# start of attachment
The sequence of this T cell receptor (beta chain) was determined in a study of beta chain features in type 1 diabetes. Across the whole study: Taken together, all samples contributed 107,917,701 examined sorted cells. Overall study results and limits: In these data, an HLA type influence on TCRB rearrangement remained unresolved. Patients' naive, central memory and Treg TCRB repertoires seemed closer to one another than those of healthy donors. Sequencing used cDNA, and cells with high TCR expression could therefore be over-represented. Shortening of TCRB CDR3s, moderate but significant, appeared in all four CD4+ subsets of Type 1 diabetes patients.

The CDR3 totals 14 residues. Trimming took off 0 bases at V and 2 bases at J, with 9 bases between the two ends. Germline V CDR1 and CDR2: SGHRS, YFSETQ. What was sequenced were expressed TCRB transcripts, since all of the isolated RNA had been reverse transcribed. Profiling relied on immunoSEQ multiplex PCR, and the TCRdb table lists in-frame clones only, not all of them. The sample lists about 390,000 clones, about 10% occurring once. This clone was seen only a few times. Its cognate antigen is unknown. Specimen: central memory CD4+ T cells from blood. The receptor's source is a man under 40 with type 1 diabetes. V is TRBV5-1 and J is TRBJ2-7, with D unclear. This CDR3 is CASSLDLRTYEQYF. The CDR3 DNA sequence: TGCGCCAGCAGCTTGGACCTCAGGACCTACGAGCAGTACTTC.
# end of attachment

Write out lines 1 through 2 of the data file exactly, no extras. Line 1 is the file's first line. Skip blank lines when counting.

The sequence of this T cell receptor (beta chain) was determined in a study of beta chain features in type 1 diabetes. Across the whole study: Taken together, all samples contributed 107,917,701 examined sorted cells. Overall study results and limits: In these data, an HLA type influence on TCRB rearrangement remained unresolved. Patients' naive, central memory and Treg TCRB repertoires seemed closer to one another than those of healthy donors. Sequencing used cDNA, and cells with high TCR expression could therefore be over-represented. Shortening of TCRB CDR3s, moderate but significant, appeared in all four CD4+ subsets of Type 1 diabetes patients.

The CDR3 totals 14 residues. Trimming took off 0 bases at V and 2 bases at J, with 9 bases between the two ends. Germline V CDR1 and CDR2: SGHRS, YFSETQ. What was sequenced were expressed TCRB transcripts, since all of the isolated RNA had been reverse transcribed. Profiling relied on immunoSEQ multiplex PCR, and the TCRdb table lists in-frame clones only, not all of them. The sample lists about 390,000 clones, about 10% occurring once. This clone was seen only a few times. Its cognate antigen is unknown. Specimen: central memory CD4+ T cells from blood. The receptor's source is a man under 40 with type 1 diabetes. V is TRBV5-1 and J is TRBJ2-7, with D unclear. This CDR3 is CASSLDLRTYEQYF. The CDR3 DNA sequence: TGCGCCAGCAGCTTGGACCTCAGGACCTACGAGCAGTACTTC.